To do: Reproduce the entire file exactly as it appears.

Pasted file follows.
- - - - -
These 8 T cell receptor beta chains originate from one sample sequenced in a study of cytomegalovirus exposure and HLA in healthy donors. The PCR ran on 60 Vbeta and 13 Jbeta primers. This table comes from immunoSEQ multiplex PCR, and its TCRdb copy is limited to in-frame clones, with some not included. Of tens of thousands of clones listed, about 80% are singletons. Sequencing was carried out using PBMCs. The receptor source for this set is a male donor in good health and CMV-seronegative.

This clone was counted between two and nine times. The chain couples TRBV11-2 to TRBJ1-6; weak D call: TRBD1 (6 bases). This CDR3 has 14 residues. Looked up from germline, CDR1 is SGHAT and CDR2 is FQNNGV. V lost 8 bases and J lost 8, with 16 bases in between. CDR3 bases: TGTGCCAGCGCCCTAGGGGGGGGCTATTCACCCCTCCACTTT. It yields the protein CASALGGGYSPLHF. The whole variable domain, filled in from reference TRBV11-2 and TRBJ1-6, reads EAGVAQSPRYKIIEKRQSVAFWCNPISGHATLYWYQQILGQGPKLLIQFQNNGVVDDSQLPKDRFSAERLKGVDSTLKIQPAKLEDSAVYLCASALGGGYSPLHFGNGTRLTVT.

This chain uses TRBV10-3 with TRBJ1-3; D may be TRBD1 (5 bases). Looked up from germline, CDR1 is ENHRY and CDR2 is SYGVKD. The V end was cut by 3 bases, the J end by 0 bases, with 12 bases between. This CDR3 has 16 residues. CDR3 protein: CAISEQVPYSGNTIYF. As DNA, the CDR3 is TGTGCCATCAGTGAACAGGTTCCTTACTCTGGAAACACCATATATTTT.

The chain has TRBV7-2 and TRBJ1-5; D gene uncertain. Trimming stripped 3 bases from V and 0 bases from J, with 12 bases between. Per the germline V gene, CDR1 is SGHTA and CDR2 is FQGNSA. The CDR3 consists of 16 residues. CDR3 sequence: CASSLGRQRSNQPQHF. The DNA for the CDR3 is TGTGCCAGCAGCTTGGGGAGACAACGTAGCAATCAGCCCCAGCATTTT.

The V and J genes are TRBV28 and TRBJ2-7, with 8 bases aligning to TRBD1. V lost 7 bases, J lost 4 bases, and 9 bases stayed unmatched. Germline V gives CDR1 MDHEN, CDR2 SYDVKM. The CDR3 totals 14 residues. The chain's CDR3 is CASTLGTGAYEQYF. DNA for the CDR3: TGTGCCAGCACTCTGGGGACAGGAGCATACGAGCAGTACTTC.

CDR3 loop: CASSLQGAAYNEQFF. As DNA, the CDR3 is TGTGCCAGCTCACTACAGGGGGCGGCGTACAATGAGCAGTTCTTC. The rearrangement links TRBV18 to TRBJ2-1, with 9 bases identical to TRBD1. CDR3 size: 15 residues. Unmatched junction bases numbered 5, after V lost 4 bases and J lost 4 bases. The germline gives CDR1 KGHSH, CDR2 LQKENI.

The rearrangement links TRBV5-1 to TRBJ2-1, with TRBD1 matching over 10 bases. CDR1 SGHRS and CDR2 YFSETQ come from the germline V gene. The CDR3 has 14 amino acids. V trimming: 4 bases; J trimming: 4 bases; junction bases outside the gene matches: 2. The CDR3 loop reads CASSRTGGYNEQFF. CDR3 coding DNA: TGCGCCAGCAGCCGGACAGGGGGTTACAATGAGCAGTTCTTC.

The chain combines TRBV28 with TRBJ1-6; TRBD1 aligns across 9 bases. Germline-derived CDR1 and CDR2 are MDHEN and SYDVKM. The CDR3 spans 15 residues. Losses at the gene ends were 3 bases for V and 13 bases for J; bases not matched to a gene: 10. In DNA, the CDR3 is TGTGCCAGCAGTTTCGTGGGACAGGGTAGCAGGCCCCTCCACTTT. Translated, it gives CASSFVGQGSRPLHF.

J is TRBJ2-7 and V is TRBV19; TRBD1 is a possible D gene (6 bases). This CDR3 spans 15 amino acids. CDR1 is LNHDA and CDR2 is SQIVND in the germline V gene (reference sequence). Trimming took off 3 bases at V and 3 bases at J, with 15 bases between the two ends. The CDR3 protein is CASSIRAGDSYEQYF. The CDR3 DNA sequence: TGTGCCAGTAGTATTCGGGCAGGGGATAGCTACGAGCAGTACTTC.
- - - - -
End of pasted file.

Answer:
These 8 T cell receptor beta chains originate from one sample sequenced in a study of cytomegalovirus exposure and HLA in healthy donors. The PCR ran on 60 Vbeta and 13 Jbeta primers. This table comes from immunoSEQ multiplex PCR, and its TCRdb copy is limited to in-frame clones, with some not included. Of tens of thousands of clones listed, about 80% are singletons. Sequencing was carried out using PBMCs. The receptor source for this set is a male donor in good health and CMV-seronegative.

This clone was counted between two and nine times. The chain couples TRBV11-2 to TRBJ1-6; weak D call: TRBD1 (6 bases). This CDR3 has 14 residues. Looked up from germline, CDR1 is SGHAT and CDR2 is FQNNGV. V lost 8 bases and J lost 8, with 16 bases in between. CDR3 bases: TGTGCCAGCGCCCTAGGGGGGGGCTATTCACCCCTCCACTTT. It yields the protein CASALGGGYSPLHF. The whole variable domain, filled in from reference TRBV11-2 and TRBJ1-6, reads EAGVAQSPRYKIIEKRQSVAFWCNPISGHATLYWYQQILGQGPKLLIQFQNNGVVDDSQLPKDRFSAERLKGVDSTLKIQPAKLEDSAVYLCASALGGGYSPLHFGNGTRLTVT.

This chain uses TRBV10-3 with TRBJ1-3; D may be TRBD1 (5 bases). Looked up from germline, CDR1 is ENHRY and CDR2 is SYGVKD. The V end was cut by 3 bases, the J end by 0 bases, with 12 bases between. This CDR3 has 16 residues. CDR3 protein: CAISEQVPYSGNTIYF. As DNA, the CDR3 is TGTGCCATCAGTGAACAGGTTCCTTACTCTGGAAACACCATATATTTT.

The chain has TRBV7-2 and TRBJ1-5; D gene uncertain. Trimming stripped 3 bases from V and 0 bases from J, with 12 bases between. Per the germline V gene, CDR1 is SGHTA and CDR2 is FQGNSA. The CDR3 consists of 16 residues. CDR3 sequence: CASSLGRQRSNQPQHF. The DNA for the CDR3 is TGTGCCAGCAGCTTGGGGAGACAACGTAGCAATCAGCCCCAGCATTTT.

The V and J genes are TRBV28 and TRBJ2-7, with 8 bases aligning to TRBD1. V lost 7 bases, J lost 4 bases, and 9 bases stayed unmatched. Germline V gives CDR1 MDHEN, CDR2 SYDVKM. The CDR3 totals 14 residues. The chain's CDR3 is CASTLGTGAYEQYF. DNA for the CDR3: TGTGCCAGCACTCTGGGGACAGGAGCATACGAGCAGTACTTC.

CDR3 loop: CASSLQGAAYNEQFF. As DNA, the CDR3 is TGTGCCAGCTCACTACAGGGGGCGGCGTACAATGAGCAGTTCTTC. The rearrangement links TRBV18 to TRBJ2-1, with 9 bases identical to TRBD1. CDR3 size: 15 residues. Unmatched junction bases numbered 5, after V lost 4 bases and J lost 4 bases. The germline gives CDR1 KGHSH, CDR2 LQKENI.

The rearrangement links TRBV5-1 to TRBJ2-1, with TRBD1 matching over 10 bases. CDR1 SGHRS and CDR2 YFSETQ come from the germline V gene. The CDR3 has 14 amino acids. V trimming: 4 bases; J trimming: 4 bases; junction bases outside the gene matches: 2. The CDR3 loop reads CASSRTGGYNEQFF. CDR3 coding DNA: TGCGCCAGCAGCCGGACAGGGGGTTACAATGAGCAGTTCTTC.

The chain combines TRBV28 with TRBJ1-6; TRBD1 aligns across 9 bases. Germline-derived CDR1 and CDR2 are MDHEN and SYDVKM. The CDR3 spans 15 residues. Losses at the gene ends were 3 bases for V and 13 bases for J; bases not matched to a gene: 10. In DNA, the CDR3 is TGTGCCAGCAGTTTCGTGGGACAGGGTAGCAGGCCCCTCCACTTT. Translated, it gives CASSFVGQGSRPLHF.

J is TRBJ2-7 and V is TRBV19; TRBD1 is a possible D gene (6 bases). This CDR3 spans 15 amino acids. CDR1 is LNHDA and CDR2 is SQIVND in the germline V gene (reference sequence). Trimming took off 3 bases at V and 3 bases at J, with 15 bases between the two ends. The CDR3 protein is CASSIRAGDSYEQYF. The CDR3 DNA sequence: TGTGCCAGTAGTATTCGGGCAGGGGATAGCTACGAGCAGTACTTC.